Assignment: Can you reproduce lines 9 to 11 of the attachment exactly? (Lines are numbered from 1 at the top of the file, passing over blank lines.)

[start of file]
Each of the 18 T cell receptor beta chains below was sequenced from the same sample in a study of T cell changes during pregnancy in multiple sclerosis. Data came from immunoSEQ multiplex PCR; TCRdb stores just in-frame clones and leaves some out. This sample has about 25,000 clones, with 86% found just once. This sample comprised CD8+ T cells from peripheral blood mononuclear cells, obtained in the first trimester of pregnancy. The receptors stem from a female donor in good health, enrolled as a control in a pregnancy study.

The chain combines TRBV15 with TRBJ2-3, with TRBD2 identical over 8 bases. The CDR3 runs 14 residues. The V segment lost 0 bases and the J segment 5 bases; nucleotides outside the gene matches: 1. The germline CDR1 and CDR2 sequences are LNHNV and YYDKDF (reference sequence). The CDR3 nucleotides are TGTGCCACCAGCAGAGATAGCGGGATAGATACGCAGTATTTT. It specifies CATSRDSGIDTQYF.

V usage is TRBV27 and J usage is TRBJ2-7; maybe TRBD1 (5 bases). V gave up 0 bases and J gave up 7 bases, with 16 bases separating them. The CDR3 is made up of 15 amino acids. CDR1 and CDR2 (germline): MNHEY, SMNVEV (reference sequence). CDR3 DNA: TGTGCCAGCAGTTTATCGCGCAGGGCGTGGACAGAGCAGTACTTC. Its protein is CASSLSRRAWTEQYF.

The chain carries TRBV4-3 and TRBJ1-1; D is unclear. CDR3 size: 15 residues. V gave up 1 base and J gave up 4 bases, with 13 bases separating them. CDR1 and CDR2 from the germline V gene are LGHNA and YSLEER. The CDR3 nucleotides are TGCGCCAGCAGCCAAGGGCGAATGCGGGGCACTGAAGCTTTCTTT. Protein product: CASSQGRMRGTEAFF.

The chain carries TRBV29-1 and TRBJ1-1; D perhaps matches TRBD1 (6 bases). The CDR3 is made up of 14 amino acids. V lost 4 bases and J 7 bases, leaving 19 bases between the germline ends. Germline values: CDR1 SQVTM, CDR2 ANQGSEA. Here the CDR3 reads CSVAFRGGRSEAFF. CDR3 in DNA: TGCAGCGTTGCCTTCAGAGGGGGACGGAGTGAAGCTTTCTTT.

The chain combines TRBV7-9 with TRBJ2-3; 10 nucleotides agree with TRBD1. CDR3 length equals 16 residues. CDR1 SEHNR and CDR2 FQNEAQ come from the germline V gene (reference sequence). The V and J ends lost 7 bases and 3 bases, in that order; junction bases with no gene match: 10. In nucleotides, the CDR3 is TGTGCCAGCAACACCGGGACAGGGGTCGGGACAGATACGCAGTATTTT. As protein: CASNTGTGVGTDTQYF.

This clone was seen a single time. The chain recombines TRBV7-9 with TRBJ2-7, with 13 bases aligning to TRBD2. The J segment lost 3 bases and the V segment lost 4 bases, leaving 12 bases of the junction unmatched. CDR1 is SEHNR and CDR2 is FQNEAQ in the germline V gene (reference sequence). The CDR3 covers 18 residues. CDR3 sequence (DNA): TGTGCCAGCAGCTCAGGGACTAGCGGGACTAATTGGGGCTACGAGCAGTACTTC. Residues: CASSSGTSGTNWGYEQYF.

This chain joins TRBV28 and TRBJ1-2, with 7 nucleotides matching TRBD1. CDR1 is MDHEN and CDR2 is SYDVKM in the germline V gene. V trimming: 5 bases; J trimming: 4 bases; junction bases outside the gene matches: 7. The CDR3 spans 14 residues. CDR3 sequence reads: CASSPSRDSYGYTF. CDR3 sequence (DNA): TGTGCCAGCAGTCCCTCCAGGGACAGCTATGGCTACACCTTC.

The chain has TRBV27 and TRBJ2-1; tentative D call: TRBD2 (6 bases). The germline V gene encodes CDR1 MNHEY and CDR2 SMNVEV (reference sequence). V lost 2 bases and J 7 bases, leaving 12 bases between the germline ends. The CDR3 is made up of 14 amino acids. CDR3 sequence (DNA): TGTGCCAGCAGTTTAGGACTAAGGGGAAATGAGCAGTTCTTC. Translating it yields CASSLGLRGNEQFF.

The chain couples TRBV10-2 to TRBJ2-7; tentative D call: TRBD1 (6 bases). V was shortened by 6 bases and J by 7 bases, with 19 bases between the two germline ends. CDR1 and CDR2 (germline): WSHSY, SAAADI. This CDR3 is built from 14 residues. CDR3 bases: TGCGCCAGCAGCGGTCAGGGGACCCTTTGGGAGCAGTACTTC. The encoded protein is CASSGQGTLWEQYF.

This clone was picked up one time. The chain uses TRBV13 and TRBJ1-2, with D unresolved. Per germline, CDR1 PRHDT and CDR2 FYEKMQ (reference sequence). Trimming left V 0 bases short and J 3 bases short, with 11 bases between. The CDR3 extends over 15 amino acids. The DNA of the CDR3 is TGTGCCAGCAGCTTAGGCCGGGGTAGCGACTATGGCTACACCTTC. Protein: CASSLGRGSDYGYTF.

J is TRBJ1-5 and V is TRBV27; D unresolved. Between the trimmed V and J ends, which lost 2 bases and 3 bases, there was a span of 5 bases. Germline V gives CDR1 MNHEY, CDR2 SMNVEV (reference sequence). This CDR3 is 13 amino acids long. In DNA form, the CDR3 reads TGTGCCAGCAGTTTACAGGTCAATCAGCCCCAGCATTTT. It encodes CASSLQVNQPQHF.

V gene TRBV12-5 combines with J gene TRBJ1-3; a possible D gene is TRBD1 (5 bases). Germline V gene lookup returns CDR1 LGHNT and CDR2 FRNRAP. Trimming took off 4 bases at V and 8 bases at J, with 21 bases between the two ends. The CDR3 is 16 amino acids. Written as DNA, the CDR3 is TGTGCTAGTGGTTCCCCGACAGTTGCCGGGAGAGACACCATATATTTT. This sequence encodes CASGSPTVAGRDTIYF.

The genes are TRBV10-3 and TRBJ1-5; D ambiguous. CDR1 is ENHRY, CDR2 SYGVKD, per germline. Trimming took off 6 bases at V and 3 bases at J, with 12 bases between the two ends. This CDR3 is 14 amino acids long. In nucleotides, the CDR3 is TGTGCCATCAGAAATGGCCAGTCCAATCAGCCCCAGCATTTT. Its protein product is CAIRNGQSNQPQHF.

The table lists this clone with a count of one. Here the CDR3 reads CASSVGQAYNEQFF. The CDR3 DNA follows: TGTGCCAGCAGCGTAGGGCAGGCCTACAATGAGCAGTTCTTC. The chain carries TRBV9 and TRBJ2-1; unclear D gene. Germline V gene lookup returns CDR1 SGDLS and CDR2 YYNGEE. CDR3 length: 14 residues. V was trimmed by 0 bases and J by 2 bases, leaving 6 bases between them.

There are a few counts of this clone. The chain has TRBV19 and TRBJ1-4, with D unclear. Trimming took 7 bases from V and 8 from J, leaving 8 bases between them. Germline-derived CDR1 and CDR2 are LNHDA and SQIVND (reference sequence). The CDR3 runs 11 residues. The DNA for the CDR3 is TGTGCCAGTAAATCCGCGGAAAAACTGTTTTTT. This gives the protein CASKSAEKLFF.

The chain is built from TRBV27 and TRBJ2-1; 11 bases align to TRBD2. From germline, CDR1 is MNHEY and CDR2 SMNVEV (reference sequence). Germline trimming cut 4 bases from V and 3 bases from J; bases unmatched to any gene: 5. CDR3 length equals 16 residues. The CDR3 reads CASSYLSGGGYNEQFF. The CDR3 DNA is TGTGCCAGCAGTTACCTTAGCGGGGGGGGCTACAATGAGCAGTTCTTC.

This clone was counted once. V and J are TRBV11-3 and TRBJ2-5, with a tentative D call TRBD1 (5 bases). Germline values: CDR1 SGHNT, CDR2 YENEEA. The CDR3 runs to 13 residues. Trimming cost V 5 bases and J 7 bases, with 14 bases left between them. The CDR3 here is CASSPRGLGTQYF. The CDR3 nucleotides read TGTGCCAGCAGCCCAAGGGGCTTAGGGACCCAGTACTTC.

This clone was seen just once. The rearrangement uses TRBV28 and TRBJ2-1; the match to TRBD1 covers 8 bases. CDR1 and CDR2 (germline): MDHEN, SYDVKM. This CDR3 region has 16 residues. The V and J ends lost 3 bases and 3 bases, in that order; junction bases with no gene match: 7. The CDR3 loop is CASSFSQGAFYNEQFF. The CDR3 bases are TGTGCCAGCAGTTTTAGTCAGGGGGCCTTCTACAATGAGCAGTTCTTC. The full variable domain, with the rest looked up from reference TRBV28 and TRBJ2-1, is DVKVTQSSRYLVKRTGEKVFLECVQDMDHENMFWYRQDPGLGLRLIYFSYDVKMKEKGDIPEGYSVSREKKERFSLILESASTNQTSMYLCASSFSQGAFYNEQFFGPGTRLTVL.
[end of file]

The chain has TRBV27 and TRBJ2-1; tentative D call: TRBD2 (6 bases). The germline V gene encodes CDR1 MNHEY and CDR2 SMNVEV (reference sequence). V lost 2 bases and J 7 bases, leaving 12 bases between the germline ends. The CDR3 is made up of 14 amino acids. CDR3 sequence (DNA): TGTGCCAGCAGTTTAGGACTAAGGGGAAATGAGCAGTTCTTC. Translating it yields CASSLGLRGNEQFF.

The chain couples TRBV10-2 to TRBJ2-7; tentative D call: TRBD1 (6 bases). V was shortened by 6 bases and J by 7 bases, with 19 bases between the two germline ends. CDR1 and CDR2 (germline): WSHSY, SAAADI. This CDR3 is built from 14 residues. CDR3 bases: TGCGCCAGCAGCGGTCAGGGGACCCTTTGGGAGCAGTACTTC. The encoded protein is CASSGQGTLWEQYF.

This clone was picked up one time. The chain uses TRBV13 and TRBJ1-2, with D unresolved. Per germline, CDR1 PRHDT and CDR2 FYEKMQ (reference sequence). Trimming left V 0 bases short and J 3 bases short, with 11 bases between. The CDR3 extends over 15 amino acids. The DNA of the CDR3 is TGTGCCAGCAGCTTAGGCCGGGGTAGCGACTATGGCTACACCTTC. Protein: CASSLGRGSDYGYTF.